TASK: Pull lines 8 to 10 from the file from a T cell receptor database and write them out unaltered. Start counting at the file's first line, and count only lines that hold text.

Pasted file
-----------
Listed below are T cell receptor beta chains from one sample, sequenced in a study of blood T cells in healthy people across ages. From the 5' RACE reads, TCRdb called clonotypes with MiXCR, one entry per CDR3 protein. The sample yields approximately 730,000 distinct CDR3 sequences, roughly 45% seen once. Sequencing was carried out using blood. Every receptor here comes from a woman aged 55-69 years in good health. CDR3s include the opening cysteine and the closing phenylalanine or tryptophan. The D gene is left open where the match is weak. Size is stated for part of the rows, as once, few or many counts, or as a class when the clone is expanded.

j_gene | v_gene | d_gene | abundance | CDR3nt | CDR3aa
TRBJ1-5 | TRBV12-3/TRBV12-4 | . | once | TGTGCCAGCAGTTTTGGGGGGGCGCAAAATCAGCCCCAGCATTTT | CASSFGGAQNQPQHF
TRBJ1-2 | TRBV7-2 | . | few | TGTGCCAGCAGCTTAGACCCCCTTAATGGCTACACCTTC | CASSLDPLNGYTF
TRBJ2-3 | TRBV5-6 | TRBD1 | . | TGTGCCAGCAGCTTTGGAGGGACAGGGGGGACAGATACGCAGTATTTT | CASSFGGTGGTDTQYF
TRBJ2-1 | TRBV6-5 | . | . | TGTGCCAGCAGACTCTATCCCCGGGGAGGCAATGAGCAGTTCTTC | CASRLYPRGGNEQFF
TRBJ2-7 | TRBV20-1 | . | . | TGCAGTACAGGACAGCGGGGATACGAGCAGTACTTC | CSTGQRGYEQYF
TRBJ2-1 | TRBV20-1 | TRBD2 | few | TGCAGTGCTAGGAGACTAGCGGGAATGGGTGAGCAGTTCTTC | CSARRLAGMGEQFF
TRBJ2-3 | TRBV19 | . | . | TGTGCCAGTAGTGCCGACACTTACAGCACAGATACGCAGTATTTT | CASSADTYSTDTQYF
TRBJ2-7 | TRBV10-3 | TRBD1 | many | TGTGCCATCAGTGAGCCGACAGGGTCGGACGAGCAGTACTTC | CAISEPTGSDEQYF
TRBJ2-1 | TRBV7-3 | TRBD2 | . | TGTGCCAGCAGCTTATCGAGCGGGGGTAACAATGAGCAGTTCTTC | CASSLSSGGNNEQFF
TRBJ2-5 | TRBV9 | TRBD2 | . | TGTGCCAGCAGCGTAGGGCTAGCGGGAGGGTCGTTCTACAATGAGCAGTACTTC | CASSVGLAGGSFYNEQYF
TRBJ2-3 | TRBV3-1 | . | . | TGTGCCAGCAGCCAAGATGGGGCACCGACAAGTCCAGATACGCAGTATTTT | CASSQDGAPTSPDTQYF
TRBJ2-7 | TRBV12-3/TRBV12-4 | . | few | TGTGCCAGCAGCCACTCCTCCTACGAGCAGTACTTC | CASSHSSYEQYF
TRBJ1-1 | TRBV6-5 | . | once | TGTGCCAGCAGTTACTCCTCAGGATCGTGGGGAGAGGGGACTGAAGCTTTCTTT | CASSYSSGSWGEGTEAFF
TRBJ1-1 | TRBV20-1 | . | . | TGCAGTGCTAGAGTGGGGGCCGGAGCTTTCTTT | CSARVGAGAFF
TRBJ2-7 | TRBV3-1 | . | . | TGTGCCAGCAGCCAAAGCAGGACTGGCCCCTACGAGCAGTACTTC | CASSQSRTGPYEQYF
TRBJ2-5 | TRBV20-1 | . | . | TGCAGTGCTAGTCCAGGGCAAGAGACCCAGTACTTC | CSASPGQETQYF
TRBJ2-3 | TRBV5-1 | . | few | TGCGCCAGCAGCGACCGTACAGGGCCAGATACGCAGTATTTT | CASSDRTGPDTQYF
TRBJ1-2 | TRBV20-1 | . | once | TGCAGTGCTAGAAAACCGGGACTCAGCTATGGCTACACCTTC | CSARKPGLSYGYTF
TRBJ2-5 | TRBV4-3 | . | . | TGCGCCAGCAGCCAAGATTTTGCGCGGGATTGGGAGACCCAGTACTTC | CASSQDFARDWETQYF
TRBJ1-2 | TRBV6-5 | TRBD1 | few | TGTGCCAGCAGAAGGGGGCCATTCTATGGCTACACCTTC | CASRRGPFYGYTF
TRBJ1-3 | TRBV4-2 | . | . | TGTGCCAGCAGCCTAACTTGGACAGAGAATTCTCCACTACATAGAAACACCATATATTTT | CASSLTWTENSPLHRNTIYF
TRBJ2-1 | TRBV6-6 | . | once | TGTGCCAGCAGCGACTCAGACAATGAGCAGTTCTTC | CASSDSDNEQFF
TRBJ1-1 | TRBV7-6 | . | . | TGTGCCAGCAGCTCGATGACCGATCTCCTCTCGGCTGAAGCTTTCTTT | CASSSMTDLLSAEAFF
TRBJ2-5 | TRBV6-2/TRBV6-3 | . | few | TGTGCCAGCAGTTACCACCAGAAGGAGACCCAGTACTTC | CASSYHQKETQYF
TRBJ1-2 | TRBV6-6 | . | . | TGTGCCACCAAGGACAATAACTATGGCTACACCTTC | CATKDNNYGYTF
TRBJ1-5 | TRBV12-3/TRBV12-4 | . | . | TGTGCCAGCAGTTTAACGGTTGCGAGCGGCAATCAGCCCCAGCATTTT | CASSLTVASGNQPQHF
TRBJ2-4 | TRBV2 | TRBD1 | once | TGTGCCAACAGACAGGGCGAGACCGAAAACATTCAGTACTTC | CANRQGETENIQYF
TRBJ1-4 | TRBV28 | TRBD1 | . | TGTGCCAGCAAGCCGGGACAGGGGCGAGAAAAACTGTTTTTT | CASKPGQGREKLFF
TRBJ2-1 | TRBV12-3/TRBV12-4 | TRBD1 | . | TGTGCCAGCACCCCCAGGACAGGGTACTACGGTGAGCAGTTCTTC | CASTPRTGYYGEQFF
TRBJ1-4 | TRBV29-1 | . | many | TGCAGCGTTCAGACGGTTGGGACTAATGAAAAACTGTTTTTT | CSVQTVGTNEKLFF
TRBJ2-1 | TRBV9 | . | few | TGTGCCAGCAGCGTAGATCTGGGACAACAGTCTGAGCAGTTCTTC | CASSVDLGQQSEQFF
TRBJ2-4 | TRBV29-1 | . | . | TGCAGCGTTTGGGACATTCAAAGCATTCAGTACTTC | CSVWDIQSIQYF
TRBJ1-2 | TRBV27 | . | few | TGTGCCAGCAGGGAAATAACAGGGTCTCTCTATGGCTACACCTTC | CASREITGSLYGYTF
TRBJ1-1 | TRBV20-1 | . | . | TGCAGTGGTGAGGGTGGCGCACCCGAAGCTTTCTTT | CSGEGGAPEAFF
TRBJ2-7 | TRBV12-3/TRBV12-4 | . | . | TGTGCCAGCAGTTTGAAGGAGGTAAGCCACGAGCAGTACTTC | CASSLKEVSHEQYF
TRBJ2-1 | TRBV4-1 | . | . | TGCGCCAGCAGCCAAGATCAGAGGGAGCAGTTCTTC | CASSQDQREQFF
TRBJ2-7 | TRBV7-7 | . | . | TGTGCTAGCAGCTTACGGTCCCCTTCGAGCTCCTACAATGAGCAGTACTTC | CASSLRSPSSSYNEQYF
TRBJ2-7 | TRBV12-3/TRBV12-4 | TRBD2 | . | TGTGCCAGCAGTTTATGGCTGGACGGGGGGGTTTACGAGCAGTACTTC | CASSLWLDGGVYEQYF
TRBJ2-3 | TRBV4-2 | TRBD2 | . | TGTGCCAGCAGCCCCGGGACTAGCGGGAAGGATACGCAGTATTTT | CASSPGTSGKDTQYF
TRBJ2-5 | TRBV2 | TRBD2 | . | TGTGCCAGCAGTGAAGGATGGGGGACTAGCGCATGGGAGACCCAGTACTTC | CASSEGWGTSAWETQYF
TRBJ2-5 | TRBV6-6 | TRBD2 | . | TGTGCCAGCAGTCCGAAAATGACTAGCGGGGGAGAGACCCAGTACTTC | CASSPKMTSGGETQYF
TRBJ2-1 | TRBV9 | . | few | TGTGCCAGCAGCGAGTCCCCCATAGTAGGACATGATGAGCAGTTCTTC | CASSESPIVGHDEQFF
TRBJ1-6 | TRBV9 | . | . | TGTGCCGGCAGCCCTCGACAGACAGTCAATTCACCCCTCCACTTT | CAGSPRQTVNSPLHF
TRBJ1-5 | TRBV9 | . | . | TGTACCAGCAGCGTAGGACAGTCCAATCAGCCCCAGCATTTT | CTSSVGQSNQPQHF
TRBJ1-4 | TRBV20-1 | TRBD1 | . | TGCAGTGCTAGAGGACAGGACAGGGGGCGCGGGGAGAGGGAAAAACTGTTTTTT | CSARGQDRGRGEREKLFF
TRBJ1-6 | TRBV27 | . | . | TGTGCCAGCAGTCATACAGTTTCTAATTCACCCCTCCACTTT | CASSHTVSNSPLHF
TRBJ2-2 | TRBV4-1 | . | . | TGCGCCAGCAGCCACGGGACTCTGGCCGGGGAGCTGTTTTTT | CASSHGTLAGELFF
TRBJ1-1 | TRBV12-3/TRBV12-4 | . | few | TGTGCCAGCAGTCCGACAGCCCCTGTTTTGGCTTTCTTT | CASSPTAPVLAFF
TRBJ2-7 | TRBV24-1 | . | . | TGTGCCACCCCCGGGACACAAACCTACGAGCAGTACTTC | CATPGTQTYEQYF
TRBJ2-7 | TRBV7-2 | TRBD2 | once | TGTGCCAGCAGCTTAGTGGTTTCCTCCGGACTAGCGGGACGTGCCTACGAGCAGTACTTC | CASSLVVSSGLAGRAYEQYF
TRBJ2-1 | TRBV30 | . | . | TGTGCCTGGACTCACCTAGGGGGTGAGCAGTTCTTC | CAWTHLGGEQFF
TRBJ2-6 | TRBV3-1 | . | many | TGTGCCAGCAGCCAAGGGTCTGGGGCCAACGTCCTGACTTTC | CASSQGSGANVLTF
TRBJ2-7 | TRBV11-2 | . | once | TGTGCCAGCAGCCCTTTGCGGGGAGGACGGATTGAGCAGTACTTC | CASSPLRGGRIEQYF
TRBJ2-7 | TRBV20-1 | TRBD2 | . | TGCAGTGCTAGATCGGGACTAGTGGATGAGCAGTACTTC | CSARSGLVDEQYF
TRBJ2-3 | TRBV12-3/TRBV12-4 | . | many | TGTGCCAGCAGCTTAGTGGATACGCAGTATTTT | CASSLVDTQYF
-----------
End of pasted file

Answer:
TRBJ2-1 | TRBV20-1 | TRBD2 | few | TGCAGTGCTAGGAGACTAGCGGGAATGGGTGAGCAGTTCTTC | CSARRLAGMGEQFF
TRBJ2-3 | TRBV19 | . | . | TGTGCCAGTAGTGCCGACACTTACAGCACAGATACGCAGTATTTT | CASSADTYSTDTQYF
TRBJ2-7 | TRBV10-3 | TRBD1 | many | TGTGCCATCAGTGAGCCGACAGGGTCGGACGAGCAGTACTTC | CAISEPTGSDEQYF